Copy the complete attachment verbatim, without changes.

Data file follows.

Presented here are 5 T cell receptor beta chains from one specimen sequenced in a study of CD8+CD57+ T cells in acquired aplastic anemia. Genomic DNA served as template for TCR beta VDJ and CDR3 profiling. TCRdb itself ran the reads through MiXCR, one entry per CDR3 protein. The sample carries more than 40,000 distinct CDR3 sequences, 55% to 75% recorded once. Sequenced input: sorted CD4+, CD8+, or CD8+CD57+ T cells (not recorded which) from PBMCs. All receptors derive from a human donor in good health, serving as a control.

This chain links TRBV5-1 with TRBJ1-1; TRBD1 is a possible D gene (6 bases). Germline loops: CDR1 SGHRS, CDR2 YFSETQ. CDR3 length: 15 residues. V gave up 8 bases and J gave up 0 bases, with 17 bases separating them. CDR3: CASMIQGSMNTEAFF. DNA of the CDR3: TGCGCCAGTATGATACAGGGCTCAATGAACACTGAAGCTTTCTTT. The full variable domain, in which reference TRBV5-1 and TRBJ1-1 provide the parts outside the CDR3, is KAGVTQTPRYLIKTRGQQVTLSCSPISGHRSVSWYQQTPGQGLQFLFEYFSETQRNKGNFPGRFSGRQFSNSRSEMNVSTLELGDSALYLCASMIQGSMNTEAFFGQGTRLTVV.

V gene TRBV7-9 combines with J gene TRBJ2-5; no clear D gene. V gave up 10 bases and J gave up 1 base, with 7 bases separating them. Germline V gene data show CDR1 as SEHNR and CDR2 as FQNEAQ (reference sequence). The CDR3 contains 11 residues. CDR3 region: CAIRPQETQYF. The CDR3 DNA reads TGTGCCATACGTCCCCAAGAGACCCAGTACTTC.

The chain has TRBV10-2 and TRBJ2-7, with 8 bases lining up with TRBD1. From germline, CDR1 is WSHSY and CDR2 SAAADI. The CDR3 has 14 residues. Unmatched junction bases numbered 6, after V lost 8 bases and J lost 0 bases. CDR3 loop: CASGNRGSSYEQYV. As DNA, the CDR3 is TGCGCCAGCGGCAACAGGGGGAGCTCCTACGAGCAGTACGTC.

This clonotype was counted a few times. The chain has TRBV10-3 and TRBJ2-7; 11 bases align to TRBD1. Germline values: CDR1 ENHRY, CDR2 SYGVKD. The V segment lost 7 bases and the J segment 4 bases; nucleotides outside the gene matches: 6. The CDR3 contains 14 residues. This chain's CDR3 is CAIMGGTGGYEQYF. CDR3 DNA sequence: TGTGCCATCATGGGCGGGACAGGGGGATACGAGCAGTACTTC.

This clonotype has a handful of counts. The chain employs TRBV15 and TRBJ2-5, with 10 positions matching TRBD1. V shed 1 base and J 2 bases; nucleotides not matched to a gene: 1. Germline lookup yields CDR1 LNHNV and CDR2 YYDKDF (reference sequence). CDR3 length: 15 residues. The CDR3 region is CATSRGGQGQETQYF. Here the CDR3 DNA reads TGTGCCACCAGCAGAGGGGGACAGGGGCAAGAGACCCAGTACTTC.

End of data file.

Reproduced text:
Presented here are 5 T cell receptor beta chains from one specimen sequenced in a study of CD8+CD57+ T cells in acquired aplastic anemia. Genomic DNA served as template for TCR beta VDJ and CDR3 profiling. TCRdb itself ran the reads through MiXCR, one entry per CDR3 protein. The sample carries more than 40,000 distinct CDR3 sequences, 55% to 75% recorded once. Sequenced input: sorted CD4+, CD8+, or CD8+CD57+ T cells (not recorded which) from PBMCs. All receptors derive from a human donor in good health, serving as a control.

This chain links TRBV5-1 with TRBJ1-1; TRBD1 is a possible D gene (6 bases). Germline loops: CDR1 SGHRS, CDR2 YFSETQ. CDR3 length: 15 residues. V gave up 8 bases and J gave up 0 bases, with 17 bases separating them. CDR3: CASMIQGSMNTEAFF. DNA of the CDR3: TGCGCCAGTATGATACAGGGCTCAATGAACACTGAAGCTTTCTTT. The full variable domain, in which reference TRBV5-1 and TRBJ1-1 provide the parts outside the CDR3, is KAGVTQTPRYLIKTRGQQVTLSCSPISGHRSVSWYQQTPGQGLQFLFEYFSETQRNKGNFPGRFSGRQFSNSRSEMNVSTLELGDSALYLCASMIQGSMNTEAFFGQGTRLTVV.

V gene TRBV7-9 combines with J gene TRBJ2-5; no clear D gene. V gave up 10 bases and J gave up 1 base, with 7 bases separating them. Germline V gene data show CDR1 as SEHNR and CDR2 as FQNEAQ (reference sequence). The CDR3 contains 11 residues. CDR3 region: CAIRPQETQYF. The CDR3 DNA reads TGTGCCATACGTCCCCAAGAGACCCAGTACTTC.

The chain has TRBV10-2 and TRBJ2-7, with 8 bases lining up with TRBD1. From germline, CDR1 is WSHSY and CDR2 SAAADI. The CDR3 has 14 residues. Unmatched junction bases numbered 6, after V lost 8 bases and J lost 0 bases. CDR3 loop: CASGNRGSSYEQYV. As DNA, the CDR3 is TGCGCCAGCGGCAACAGGGGGAGCTCCTACGAGCAGTACGTC.

This clonotype was counted a few times. The chain has TRBV10-3 and TRBJ2-7; 11 bases align to TRBD1. Germline values: CDR1 ENHRY, CDR2 SYGVKD. The V segment lost 7 bases and the J segment 4 bases; nucleotides outside the gene matches: 6. The CDR3 contains 14 residues. This chain's CDR3 is CAIMGGTGGYEQYF. CDR3 DNA sequence: TGTGCCATCATGGGCGGGACAGGGGGATACGAGCAGTACTTC.

This clonotype has a handful of counts. The chain employs TRBV15 and TRBJ2-5, with 10 positions matching TRBD1. V shed 1 base and J 2 bases; nucleotides not matched to a gene: 1. Germline lookup yields CDR1 LNHNV and CDR2 YYDKDF (reference sequence). CDR3 length: 15 residues. The CDR3 region is CATSRGGQGQETQYF. Here the CDR3 DNA reads TGTGCCACCAGCAGAGGGGGACAGGGGCAAGAGACCCAGTACTTC.